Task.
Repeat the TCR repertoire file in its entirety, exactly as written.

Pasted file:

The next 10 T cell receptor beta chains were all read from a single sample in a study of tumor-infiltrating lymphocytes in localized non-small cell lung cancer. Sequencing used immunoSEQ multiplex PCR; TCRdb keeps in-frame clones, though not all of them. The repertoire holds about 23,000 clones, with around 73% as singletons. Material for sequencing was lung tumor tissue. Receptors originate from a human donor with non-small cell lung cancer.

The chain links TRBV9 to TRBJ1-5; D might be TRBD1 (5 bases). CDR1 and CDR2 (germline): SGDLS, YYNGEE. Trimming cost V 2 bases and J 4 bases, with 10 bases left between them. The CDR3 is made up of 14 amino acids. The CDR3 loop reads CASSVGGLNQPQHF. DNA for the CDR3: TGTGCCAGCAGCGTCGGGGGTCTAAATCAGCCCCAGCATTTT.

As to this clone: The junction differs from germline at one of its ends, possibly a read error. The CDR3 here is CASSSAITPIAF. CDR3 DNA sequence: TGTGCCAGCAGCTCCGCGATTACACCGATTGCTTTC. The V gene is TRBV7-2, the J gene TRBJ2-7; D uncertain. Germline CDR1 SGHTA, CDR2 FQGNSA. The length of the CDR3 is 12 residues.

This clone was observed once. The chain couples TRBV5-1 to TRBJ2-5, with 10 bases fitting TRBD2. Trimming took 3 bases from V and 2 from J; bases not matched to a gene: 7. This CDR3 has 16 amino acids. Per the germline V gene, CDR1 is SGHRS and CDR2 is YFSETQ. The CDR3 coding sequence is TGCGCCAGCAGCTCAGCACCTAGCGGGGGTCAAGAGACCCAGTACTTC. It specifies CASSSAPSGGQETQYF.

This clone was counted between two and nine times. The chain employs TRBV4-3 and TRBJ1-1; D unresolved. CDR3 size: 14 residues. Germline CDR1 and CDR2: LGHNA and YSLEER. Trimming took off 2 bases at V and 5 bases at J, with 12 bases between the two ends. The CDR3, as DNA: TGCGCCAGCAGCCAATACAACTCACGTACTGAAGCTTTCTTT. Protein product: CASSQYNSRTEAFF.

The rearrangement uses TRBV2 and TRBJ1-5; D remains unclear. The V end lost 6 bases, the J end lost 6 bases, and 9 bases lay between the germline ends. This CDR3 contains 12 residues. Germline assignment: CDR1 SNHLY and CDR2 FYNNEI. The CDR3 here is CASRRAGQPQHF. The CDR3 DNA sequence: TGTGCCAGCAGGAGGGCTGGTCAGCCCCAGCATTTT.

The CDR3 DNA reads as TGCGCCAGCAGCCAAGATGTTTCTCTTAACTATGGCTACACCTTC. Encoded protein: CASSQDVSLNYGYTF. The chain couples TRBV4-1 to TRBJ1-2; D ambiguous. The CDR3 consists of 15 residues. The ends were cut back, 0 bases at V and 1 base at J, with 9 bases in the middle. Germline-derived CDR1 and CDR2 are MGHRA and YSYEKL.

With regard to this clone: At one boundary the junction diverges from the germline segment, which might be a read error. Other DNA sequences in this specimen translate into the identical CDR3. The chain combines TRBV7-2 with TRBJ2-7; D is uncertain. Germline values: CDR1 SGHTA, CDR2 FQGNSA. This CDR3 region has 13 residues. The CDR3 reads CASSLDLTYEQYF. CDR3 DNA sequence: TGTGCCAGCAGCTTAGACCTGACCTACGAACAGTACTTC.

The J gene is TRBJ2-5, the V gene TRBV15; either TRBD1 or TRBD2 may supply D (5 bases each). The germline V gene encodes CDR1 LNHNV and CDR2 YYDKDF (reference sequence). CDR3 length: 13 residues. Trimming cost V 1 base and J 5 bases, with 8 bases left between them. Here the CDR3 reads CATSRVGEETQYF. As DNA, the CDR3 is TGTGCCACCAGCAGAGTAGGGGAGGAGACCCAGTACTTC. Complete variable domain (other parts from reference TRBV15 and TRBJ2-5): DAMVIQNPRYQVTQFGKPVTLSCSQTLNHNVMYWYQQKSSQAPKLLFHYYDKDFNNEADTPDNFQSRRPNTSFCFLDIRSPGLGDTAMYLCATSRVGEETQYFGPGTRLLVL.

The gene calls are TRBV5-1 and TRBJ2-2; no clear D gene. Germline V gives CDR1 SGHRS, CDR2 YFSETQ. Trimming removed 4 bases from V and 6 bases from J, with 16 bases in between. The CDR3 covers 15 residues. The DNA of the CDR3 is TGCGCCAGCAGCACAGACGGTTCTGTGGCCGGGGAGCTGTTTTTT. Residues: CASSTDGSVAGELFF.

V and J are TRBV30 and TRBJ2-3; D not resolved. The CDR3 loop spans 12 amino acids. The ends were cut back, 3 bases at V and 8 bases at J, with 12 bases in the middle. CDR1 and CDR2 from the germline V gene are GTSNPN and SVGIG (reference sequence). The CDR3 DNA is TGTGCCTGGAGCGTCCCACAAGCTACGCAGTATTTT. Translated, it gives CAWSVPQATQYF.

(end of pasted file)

The next 10 T cell receptor beta chains were all read from a single sample in a study of tumor-infiltrating lymphocytes in localized non-small cell lung cancer. Sequencing used immunoSEQ multiplex PCR; TCRdb keeps in-frame clones, though not all of them. The repertoire holds about 23,000 clones, with around 73% as singletons. Material for sequencing was lung tumor tissue. Receptors originate from a human donor with non-small cell lung cancer.

The chain links TRBV9 to TRBJ1-5; D might be TRBD1 (5 bases). CDR1 and CDR2 (germline): SGDLS, YYNGEE. Trimming cost V 2 bases and J 4 bases, with 10 bases left between them. The CDR3 is made up of 14 amino acids. The CDR3 loop reads CASSVGGLNQPQHF. DNA for the CDR3: TGTGCCAGCAGCGTCGGGGGTCTAAATCAGCCCCAGCATTTT.

As to this clone: The junction differs from germline at one of its ends, possibly a read error. The CDR3 here is CASSSAITPIAF. CDR3 DNA sequence: TGTGCCAGCAGCTCCGCGATTACACCGATTGCTTTC. The V gene is TRBV7-2, the J gene TRBJ2-7; D uncertain. Germline CDR1 SGHTA, CDR2 FQGNSA. The length of the CDR3 is 12 residues.

This clone was observed once. The chain couples TRBV5-1 to TRBJ2-5, with 10 bases fitting TRBD2. Trimming took 3 bases from V and 2 from J; bases not matched to a gene: 7. This CDR3 has 16 amino acids. Per the germline V gene, CDR1 is SGHRS and CDR2 is YFSETQ. The CDR3 coding sequence is TGCGCCAGCAGCTCAGCACCTAGCGGGGGTCAAGAGACCCAGTACTTC. It specifies CASSSAPSGGQETQYF.

This clone was counted between two and nine times. The chain employs TRBV4-3 and TRBJ1-1; D unresolved. CDR3 size: 14 residues. Germline CDR1 and CDR2: LGHNA and YSLEER. Trimming took off 2 bases at V and 5 bases at J, with 12 bases between the two ends. The CDR3, as DNA: TGCGCCAGCAGCCAATACAACTCACGTACTGAAGCTTTCTTT. Protein product: CASSQYNSRTEAFF.

The rearrangement uses TRBV2 and TRBJ1-5; D remains unclear. The V end lost 6 bases, the J end lost 6 bases, and 9 bases lay between the germline ends. This CDR3 contains 12 residues. Germline assignment: CDR1 SNHLY and CDR2 FYNNEI. The CDR3 here is CASRRAGQPQHF. The CDR3 DNA sequence: TGTGCCAGCAGGAGGGCTGGTCAGCCCCAGCATTTT.

The CDR3 DNA reads as TGCGCCAGCAGCCAAGATGTTTCTCTTAACTATGGCTACACCTTC. Encoded protein: CASSQDVSLNYGYTF. The chain couples TRBV4-1 to TRBJ1-2; D ambiguous. The CDR3 consists of 15 residues. The ends were cut back, 0 bases at V and 1 base at J, with 9 bases in the middle. Germline-derived CDR1 and CDR2 are MGHRA and YSYEKL.

With regard to this clone: At one boundary the junction diverges from the germline segment, which might be a read error. Other DNA sequences in this specimen translate into the identical CDR3. The chain combines TRBV7-2 with TRBJ2-7; D is uncertain. Germline values: CDR1 SGHTA, CDR2 FQGNSA. This CDR3 region has 13 residues. The CDR3 reads CASSLDLTYEQYF. CDR3 DNA sequence: TGTGCCAGCAGCTTAGACCTGACCTACGAACAGTACTTC.

The J gene is TRBJ2-5, the V gene TRBV15; either TRBD1 or TRBD2 may supply D (5 bases each). The germline V gene encodes CDR1 LNHNV and CDR2 YYDKDF (reference sequence). CDR3 length: 13 residues. Trimming cost V 1 base and J 5 bases, with 8 bases left between them. Here the CDR3 reads CATSRVGEETQYF. As DNA, the CDR3 is TGTGCCACCAGCAGAGTAGGGGAGGAGACCCAGTACTTC. Complete variable domain (other parts from reference TRBV15 and TRBJ2-5): DAMVIQNPRYQVTQFGKPVTLSCSQTLNHNVMYWYQQKSSQAPKLLFHYYDKDFNNEADTPDNFQSRRPNTSFCFLDIRSPGLGDTAMYLCATSRVGEETQYFGPGTRLLVL.

The gene calls are TRBV5-1 and TRBJ2-2; no clear D gene. Germline V gives CDR1 SGHRS, CDR2 YFSETQ. Trimming removed 4 bases from V and 6 bases from J, with 16 bases in between. The CDR3 covers 15 residues. The DNA of the CDR3 is TGCGCCAGCAGCACAGACGGTTCTGTGGCCGGGGAGCTGTTTTTT. Residues: CASSTDGSVAGELFF.

V and J are TRBV30 and TRBJ2-3; D not resolved. The CDR3 loop spans 12 amino acids. The ends were cut back, 3 bases at V and 8 bases at J, with 12 bases in the middle. CDR1 and CDR2 from the germline V gene are GTSNPN and SVGIG (reference sequence). The CDR3 DNA is TGTGCCTGGAGCGTCCCACAAGCTACGCAGTATTTT. Translated, it gives CAWSVPQATQYF.